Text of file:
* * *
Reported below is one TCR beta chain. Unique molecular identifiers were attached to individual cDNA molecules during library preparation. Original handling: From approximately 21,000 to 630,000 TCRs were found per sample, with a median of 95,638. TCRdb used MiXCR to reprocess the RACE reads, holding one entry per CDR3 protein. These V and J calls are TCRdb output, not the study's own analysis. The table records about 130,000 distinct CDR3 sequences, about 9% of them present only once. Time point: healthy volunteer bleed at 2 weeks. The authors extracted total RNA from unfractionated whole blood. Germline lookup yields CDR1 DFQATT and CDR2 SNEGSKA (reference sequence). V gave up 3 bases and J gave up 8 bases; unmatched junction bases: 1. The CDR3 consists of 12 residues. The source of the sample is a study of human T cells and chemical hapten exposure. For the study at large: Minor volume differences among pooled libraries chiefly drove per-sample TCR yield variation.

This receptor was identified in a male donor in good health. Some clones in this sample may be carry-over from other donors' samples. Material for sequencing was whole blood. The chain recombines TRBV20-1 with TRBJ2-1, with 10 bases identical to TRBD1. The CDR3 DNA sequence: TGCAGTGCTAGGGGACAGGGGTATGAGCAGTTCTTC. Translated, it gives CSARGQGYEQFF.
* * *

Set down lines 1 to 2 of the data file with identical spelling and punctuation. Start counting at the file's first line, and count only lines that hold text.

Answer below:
Reported below is one TCR beta chain. Unique molecular identifiers were attached to individual cDNA molecules during library preparation. Original handling: From approximately 21,000 to 630,000 TCRs were found per sample, with a median of 95,638. TCRdb used MiXCR to reprocess the RACE reads, holding one entry per CDR3 protein. These V and J calls are TCRdb output, not the study's own analysis. The table records about 130,000 distinct CDR3 sequences, about 9% of them present only once. Time point: healthy volunteer bleed at 2 weeks. The authors extracted total RNA from unfractionated whole blood. Germline lookup yields CDR1 DFQATT and CDR2 SNEGSKA (reference sequence). V gave up 3 bases and J gave up 8 bases; unmatched junction bases: 1. The CDR3 consists of 12 residues. The source of the sample is a study of human T cells and chemical hapten exposure. For the study at large: Minor volume differences among pooled libraries chiefly drove per-sample TCR yield variation.

This receptor was identified in a male donor in good health. Some clones in this sample may be carry-over from other donors' samples. Material for sequencing was whole blood. The chain recombines TRBV20-1 with TRBJ2-1, with 10 bases identical to TRBD1. The CDR3 DNA sequence: TGCAGTGCTAGGGGACAGGGGTATGAGCAGTTCTTC. Translated, it gives CSARGQGYEQFF.